“There are three things that can corrupt you - money, power and women,” says the show Yeh Kaali Kaali Ankhein as it begins, and from the get-go everything screams pulp, from the name (and the throwback desi pulp font in which it’s written), symbolising both the deep, dark Orwellian eyes of Big Brother and also, simultaneously, the deep dark ocean that are the eyes of a woman possessed with undying love and obsession for a man.
The characters, dialogues, setting everything is thrilling, delicious, and as pulpy as a ripe rotting mango in the Delhi summer heat.
Watching the show feels like I am standing at a railway station in India, facing a sweet-faced, large-eyed bookseller who sells cheaply printed copies of books with bright neon covers, confident lettering, and words like khooni and pyaasi in their titles. It was love at first sight for me.
Complete with musical montages, filmy sequences as homages to a genre that’s making a mainstream space, romancing by the riverside, dangerous liaisons with sun-kissed faces and kohl-lined eyes, guns and roses galore, this show has it all and way more.
Pulp is truly my kind of fiction (shoutout to Tarantino who would be, I am sure, delighted to watch this). A hinterland setting, characters we know so well by now, the violence we could yawn at but, it is all made even more exciting, more inviting, more lived-in than before.
The show feels in parts like a dirty poem a vulgar comedian tells on stage, where he tells a rhyme and the words he uses are block and prissy but we all laugh because we know what he wanted to say and he didn’t have to but we thought it anyway. It’s genius. A toxic tale of cat and mouse, a love (lust) story that resembles a game of chess. This is where Haseen Dillruba had, perhaps, wanted to land.
The story is far from simple and takes such insane, deep winding turns and remains consistent in delivering shocker after shocker that the show makes a rhythm so musical that you can almost hear the beats. You think you’re going to go right and then the car swerves left and it catches you by surprise every single time even though you’ve been the victim of the same accident many times by now.
It is thrilling. Some scenes are impossibly difficult to watch. Sex, violence, comedy, and then some heartbreak, jealousy, and nothing but heightened emotions, there is not a moment of respite in all its 8 episodes. I sat at the edge of my seat for 8 hours and did not notice where the time went. It made me yearn for a delicious pulp novel (maybe one of those Tamil ones translated to Hindi or English) and to curl up in a corner with it with a hot cup of coffee (I welcome recommendations, thank you).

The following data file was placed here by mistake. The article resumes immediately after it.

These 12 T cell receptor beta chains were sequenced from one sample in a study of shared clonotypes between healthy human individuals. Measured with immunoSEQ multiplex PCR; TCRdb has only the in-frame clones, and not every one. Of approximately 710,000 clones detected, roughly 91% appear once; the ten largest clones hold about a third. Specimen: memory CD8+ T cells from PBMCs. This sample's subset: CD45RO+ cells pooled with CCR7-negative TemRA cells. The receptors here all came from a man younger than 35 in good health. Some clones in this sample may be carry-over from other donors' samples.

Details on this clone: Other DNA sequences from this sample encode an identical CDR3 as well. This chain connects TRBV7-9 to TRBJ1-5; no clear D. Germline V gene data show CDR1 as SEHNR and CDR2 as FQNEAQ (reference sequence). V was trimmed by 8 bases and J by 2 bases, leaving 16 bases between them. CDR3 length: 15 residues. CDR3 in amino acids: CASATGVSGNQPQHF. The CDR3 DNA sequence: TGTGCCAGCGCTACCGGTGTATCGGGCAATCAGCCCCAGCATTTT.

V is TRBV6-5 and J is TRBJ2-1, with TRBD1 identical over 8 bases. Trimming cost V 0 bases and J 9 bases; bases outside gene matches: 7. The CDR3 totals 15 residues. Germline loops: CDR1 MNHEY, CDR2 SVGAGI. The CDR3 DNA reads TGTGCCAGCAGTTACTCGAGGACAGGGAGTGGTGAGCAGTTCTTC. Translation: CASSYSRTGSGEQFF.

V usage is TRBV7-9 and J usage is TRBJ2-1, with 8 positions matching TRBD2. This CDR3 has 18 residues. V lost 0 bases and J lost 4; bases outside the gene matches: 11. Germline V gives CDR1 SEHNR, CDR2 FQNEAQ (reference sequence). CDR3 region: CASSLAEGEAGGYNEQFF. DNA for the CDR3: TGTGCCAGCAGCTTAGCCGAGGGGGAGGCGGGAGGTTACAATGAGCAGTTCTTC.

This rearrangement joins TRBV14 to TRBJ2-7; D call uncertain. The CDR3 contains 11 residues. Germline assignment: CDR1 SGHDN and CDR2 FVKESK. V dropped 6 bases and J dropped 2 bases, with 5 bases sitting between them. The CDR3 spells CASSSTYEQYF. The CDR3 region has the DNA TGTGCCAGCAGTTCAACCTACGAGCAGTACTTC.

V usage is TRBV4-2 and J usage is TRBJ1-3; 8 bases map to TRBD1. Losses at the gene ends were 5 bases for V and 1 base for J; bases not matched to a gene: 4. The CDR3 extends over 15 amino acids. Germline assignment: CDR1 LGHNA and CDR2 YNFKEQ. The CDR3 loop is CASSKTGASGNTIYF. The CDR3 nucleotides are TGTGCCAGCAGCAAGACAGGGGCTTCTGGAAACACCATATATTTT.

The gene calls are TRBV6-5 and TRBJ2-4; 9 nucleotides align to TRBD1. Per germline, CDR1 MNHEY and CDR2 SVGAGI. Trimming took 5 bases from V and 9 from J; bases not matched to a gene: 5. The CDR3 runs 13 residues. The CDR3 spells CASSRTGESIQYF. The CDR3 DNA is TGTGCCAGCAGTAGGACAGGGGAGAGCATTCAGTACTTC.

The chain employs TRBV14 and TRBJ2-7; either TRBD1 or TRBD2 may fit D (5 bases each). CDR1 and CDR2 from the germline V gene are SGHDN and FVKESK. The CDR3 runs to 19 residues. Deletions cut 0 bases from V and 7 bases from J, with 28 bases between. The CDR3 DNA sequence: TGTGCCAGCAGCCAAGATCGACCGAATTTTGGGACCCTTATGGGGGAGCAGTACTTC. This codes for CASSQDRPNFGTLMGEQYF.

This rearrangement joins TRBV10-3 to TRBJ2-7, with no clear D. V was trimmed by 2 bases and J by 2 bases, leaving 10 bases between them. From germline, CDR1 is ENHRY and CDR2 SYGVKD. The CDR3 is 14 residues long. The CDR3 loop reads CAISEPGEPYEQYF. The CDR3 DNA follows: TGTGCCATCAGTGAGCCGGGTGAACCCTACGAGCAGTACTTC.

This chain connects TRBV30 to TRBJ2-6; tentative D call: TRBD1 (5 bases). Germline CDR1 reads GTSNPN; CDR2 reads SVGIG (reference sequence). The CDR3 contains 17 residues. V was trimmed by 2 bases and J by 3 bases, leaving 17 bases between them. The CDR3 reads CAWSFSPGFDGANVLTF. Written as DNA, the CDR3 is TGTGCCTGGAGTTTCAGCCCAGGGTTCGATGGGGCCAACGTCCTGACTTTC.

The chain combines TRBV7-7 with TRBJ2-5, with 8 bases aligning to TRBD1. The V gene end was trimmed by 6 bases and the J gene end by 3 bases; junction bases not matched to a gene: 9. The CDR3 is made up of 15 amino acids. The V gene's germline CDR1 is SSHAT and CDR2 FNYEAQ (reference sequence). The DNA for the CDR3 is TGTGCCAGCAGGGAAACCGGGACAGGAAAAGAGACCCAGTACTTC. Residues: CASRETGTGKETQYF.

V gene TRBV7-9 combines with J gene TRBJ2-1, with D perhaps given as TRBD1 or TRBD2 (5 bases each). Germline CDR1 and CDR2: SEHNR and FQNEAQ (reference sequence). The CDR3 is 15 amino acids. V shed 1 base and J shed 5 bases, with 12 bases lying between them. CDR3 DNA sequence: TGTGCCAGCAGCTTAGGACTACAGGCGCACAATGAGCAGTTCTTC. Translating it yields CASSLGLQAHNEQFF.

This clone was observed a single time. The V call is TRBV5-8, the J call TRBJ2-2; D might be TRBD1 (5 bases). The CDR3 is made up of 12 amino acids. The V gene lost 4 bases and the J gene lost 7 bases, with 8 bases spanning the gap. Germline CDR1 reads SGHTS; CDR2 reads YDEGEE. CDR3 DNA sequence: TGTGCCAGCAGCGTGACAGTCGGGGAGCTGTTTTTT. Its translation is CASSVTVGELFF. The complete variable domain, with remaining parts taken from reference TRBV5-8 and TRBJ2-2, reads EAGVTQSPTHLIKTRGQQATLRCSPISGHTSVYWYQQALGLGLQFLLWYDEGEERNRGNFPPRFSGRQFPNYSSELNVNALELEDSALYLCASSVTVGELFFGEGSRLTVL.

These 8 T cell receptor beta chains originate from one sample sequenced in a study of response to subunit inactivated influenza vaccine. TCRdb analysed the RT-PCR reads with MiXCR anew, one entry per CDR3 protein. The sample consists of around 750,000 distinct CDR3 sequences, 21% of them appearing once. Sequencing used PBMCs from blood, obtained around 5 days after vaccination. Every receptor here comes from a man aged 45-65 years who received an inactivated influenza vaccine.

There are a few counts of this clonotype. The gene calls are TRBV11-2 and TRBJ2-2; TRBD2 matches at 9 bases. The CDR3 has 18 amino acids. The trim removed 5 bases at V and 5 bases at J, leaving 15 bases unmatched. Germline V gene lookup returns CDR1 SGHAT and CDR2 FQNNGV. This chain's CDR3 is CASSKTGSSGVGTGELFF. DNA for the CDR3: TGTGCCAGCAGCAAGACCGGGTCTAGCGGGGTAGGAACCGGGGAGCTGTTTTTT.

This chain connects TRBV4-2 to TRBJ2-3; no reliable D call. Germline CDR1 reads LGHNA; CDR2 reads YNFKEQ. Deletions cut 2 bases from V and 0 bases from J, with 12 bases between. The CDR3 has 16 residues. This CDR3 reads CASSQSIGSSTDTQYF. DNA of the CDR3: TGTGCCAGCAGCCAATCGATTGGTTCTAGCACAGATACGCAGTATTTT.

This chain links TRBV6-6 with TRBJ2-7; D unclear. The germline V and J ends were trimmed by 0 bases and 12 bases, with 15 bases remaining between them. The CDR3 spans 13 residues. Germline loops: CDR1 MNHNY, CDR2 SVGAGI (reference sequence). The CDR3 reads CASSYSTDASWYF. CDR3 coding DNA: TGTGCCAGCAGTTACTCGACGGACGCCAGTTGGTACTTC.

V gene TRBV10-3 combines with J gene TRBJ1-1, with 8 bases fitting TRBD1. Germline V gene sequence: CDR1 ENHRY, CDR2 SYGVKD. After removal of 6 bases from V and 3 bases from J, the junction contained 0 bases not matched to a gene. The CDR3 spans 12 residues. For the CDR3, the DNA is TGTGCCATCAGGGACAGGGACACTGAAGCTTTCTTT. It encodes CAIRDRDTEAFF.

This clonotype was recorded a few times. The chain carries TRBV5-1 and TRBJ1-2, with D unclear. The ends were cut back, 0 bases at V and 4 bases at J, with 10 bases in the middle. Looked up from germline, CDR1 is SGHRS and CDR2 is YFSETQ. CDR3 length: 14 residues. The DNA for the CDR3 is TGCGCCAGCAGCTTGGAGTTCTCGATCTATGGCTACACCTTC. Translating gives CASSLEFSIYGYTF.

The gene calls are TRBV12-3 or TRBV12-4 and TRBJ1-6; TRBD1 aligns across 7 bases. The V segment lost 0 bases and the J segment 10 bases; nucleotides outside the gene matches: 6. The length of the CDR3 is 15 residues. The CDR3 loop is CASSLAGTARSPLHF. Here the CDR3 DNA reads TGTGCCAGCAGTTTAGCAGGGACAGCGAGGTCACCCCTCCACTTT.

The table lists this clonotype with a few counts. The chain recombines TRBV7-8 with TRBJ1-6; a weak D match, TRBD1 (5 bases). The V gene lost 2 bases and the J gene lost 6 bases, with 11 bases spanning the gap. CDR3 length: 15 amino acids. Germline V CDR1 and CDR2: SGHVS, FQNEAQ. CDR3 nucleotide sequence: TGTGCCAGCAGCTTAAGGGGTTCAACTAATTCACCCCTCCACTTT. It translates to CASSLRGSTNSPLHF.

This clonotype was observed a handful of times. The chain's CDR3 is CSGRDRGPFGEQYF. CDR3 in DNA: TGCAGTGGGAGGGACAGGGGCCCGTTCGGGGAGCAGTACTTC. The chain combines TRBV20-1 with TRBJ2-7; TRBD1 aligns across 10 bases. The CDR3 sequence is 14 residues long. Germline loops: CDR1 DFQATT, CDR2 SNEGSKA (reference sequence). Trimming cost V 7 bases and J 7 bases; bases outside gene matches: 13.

The story goes something like this. A hard-working, middle-class boy Vikrant from a small town is a smallish fish in a smaller pond and wants to be a small fish in another pond until his dreams are dashed when the most powerful, ruthless and despicable man of the towns daughter falls in love with him. (Note to self: children who are not taught that no means no and they can’t have everything really do become demonic monsters. I love it)
Did I mention this ruthless father is also the boss of Vikrant’s father? And with this dynamic begins a blood-soaked love triangle that could put most gang wars to shame, fought both in the bedroom and in the outdoor of back and beyond of India.
The characters are pitch-perfect as are the performances. There are scenes in which Vikrant (Tahir Raj Bhasin), his father (Brijendra Kala), mother, and sister play a game of verbal back and forth that is not only written with such comic genius but also performed with palpable chemistry and energy. They are a circus I would buy a ticket to each time.
Besides, when does Brijendra Kala ever let us down? Not to forget Saurabh Shukla as the evil politician/businessman, a hat he always wears with such ease and as always he shines. The belle of the ball, the apple of my eye, is Anchal Singh as Purva, the daughter of said ruthless man and the breeze behind all the destruction.
Purva is now my favourite femme fatale (with daddy issues of course) the warmth, desire, mystery, and danger which this character carries all at once is both endearing and confusing. She always leaves you begging for more.
She reminds me of what could have been the inspiration for Christian Dior’s 1985 classic Poison or Gucci’s Guilty Absolute Pour Femme - she, dark midnight rose, ripe and almost rotting, deep in the forest, surrounded by the cold midnight wetness of the outdoors, gothic secrets, the smell of sweet musk and wood in my nose. She is divine.
The appeal lies in the seduction, temptation, resistance, desire, and greed. The writing milks the story, the characters, the universe bone dry leaving you feeling full and satisfied. The acting, direction, editing, set design all make for perfect puzzle pieces here too, and the icing on the cake? The season ends on a cliffhanger that will make you tear your hair out. I need to know what happens next and I need to know now.
There are though, a few loopholes in the story, some unanswered questions that are fairly important to the plot but there’s so much going on, and so much to chew on, that the flaws are easily covered and might not even be visible with a magnifying glass.
Siddharth Sengupta, along with a long list of other creators, has hit it out of the park with this genre-bending romance comedy pulpy thriller. With not a dull moment, plenty of gore, guts, steam, sex, and pain, this is an exhausting marathon, a mammoth effort that needs to be savoured. I would un-watch this just to be able to enjoy it for the first time again.